Claims of Chi: Besting a Tai Chi Master |

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Claims of Chi: Besting a Tai Chi Master

Joe Nickell, PhD, is now well into his fifth decade as an investigative writer. Among his many books is Secrets of the Sideshows (2005).

Figure 1. Author at the grave of Dixie Annie (Jarrett) Haygood, a.k.a Annie Abbott, “The Little Georgia Magnet,” whom strong men could not move. (Author’s photo, taken before a headstone was installed.)

In nearly half a century of investigating strange mysteries, I have frequently encountered claims of the mysterious force or power known as qi or ch’i or simply chi (pronounced “chee”). The term translates as “air” or “breath” and, by extension, “life force” or “energy flow.”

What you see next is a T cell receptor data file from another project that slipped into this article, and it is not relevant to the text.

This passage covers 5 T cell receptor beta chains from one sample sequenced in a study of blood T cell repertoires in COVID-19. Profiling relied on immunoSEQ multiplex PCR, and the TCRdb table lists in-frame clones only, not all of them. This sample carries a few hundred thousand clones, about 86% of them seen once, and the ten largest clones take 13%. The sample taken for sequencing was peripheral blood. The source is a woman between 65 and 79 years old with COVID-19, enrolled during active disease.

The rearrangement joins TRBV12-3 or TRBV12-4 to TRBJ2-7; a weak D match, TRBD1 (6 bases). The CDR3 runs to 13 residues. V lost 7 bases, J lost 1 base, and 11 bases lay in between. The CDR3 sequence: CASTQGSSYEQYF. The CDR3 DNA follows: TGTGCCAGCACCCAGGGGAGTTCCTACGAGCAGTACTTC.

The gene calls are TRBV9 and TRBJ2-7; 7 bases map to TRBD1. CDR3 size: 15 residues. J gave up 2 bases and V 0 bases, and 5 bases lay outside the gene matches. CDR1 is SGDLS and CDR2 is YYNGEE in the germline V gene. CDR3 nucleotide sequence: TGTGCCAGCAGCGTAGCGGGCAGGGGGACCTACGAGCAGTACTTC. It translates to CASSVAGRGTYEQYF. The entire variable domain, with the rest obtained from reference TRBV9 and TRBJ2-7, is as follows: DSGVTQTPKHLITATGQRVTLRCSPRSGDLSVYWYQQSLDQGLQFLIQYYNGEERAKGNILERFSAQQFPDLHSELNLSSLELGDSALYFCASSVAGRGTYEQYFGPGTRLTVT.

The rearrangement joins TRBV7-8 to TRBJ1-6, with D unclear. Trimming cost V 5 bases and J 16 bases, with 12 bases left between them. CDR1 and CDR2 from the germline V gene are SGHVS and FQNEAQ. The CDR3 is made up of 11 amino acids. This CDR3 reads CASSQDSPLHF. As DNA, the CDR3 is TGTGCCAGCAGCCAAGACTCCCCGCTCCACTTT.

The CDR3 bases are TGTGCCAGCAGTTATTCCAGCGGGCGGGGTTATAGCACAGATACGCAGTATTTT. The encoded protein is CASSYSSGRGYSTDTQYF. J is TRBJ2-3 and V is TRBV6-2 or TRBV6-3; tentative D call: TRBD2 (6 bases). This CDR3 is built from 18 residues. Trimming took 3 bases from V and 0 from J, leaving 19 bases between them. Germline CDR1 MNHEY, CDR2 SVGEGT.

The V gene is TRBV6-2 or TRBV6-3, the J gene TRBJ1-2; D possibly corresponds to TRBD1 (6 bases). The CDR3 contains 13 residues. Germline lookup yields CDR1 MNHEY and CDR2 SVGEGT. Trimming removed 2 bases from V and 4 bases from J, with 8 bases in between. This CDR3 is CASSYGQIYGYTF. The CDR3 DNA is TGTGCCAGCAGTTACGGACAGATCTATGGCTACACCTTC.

In traditional Asian cultures, especially Chinese, chi is the essential principle in such practices as feng shui (pronounced “fung shway”), the art of creating harmonious environments; acupuncture, a form of traditional Chinese medicine in which needles are inserted at specified points to stimulate the flow of chi (Nickell 2012); and certain martial arts, including tai chi. I will expand on the latter here, exposing tricks used by masters and their followers.

I am quick to say I did not have much special knowledge for this particular investigation other than my background as a magician and wonderworker (Nickell 2005, 219–220, 231–232, 274), but I did have a college course in sport judo and was once trained—by karate black belt and physics teacher Matt Lowry— to break boards by striking them with my hand (Nickell 2011; 2012a).

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